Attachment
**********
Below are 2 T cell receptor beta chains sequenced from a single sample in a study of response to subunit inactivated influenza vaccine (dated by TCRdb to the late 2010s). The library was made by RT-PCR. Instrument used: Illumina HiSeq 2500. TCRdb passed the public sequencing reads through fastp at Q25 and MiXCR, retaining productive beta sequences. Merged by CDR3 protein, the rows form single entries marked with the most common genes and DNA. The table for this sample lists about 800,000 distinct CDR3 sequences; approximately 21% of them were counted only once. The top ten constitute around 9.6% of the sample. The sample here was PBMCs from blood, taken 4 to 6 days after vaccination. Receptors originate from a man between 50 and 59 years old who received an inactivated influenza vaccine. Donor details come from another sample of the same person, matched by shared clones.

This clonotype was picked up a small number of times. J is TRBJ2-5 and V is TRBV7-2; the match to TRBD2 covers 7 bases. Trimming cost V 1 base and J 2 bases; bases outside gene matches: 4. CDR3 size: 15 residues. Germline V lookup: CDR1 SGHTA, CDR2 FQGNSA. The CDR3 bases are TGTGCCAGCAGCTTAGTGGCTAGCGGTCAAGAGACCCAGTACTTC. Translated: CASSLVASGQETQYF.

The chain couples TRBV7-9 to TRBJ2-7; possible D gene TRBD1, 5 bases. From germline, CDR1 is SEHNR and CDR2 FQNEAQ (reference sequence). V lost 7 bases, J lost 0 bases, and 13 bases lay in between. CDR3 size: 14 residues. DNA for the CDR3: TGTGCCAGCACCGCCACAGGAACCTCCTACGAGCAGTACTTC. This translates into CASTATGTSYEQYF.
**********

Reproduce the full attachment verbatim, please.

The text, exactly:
Below are 2 T cell receptor beta chains sequenced from a single sample in a study of response to subunit inactivated influenza vaccine (dated by TCRdb to the late 2010s). The library was made by RT-PCR. Instrument used: Illumina HiSeq 2500. TCRdb passed the public sequencing reads through fastp at Q25 and MiXCR, retaining productive beta sequences. Merged by CDR3 protein, the rows form single entries marked with the most common genes and DNA. The table for this sample lists about 800,000 distinct CDR3 sequences; approximately 21% of them were counted only once. The top ten constitute around 9.6% of the sample. The sample here was PBMCs from blood, taken 4 to 6 days after vaccination. Receptors originate from a man between 50 and 59 years old who received an inactivated influenza vaccine. Donor details come from another sample of the same person, matched by shared clones.

This clonotype was picked up a small number of times. J is TRBJ2-5 and V is TRBV7-2; the match to TRBD2 covers 7 bases. Trimming cost V 1 base and J 2 bases; bases outside gene matches: 4. CDR3 size: 15 residues. Germline V lookup: CDR1 SGHTA, CDR2 FQGNSA. The CDR3 bases are TGTGCCAGCAGCTTAGTGGCTAGCGGTCAAGAGACCCAGTACTTC. Translated: CASSLVASGQETQYF.

The chain couples TRBV7-9 to TRBJ2-7; possible D gene TRBD1, 5 bases. From germline, CDR1 is SEHNR and CDR2 FQNEAQ (reference sequence). V lost 7 bases, J lost 0 bases, and 13 bases lay in between. CDR3 size: 14 residues. DNA for the CDR3: TGTGCCAGCACCGCCACAGGAACCTCCTACGAGCAGTACTTC. This translates into CASTATGTSYEQYF.